Preferred stock typically pays an investor a fixed dividend rate in a similar way that the coupon rate is paid on a bond. Preferred stock share prices fluctuate inversely with changes in interest rates. While the par value on preferred stock can vary, it will usually be about $25 per share. Dividends paid on preferred stocks are a fixed percentage of par value.

Personal Investment Risks

Here are some personal investment risks that all investors should be aware of. There are a number of risks that exist at the personal level of investing. The good point is that an investor is likely to have more control over personal investments risks compared to others.

Timing risk is another risk that a personal investor is likely to face. Investing in a security at the wrong time or selling a security at the wrong time is a risk of investing. There is no surefire way to time the stock market.

Tenure risk is yet another risk that personal investors face. The risk entails losing money while holding onto a security.

Investing & Dollar Cost Averaging

With Dollar Cost Averaging, you want to invest a set amount of money over regular intervals of time so that the average cost of stock shares purchased will even out even through the stock market's peaks and troughs. When you invest with dollar cost averaging, your dollars will purchase fewer stock shares when the market is up and they will buy more stock shares when it's down.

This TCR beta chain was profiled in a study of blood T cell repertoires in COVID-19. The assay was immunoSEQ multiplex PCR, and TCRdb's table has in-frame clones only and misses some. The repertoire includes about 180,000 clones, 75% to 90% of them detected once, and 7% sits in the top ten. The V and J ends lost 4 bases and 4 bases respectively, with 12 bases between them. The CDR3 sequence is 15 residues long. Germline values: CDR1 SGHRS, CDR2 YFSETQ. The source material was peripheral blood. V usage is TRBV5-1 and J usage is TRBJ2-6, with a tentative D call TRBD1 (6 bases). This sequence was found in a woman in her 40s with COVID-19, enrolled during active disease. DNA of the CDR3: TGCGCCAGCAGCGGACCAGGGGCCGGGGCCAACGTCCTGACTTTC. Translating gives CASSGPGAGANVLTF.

Over the long run, it really doesn't matter when you start, just that you start to invest. Over a long period of time, it will make little difference whether the stock market was up or down when you began to invest. The stock market has averaged almost 10% growth since 1929, even when you include the sustained decline in 2000.

More additions with smaller amounts is a good way to invest with cost dollar averaging. Making monthly investments to your account allows you three times as many opportunities to benefit from favorable market swings as investing on a quarterly basis. It also provides you with three times as many chances to buy in a decreasing market. The more frequently you invest and the longer you keep investing with cost dollar averaging, the smoother the average-share-cost line becomes.

When investing with dollar cost averaging, a market decline can be a good thing because it can mean bargain prices for stocks. Unless you are selling shares, a fund's price quote in the daily paper is not relevant, so don't panic if the stock market is down. In fact, a stock market downturn provides the opportunity to invest in more shares at attractive prices that have the potential to grow in value when the market returns to an upward growth pattern. Remember that in order for dollar-cost averaging to work, you must be prepared to commit the financial resources and have the resolve to make the contributions on each appointed date over a long period of time.

Investors should consider their ability to invest continuously during periods of fluctuating price levels and their tolerance for risk before deciding on an investment strategy, but dollar cost averaging is a quality way to invest for most people.

Tuesday, July 18, 2006

Investing Advice

If you're looking for basic investing advice, the investing page has quality articles for investing beginners. You can also discuss investing in the forums at SavingAdvice along with a wide variety of other personal finance topics.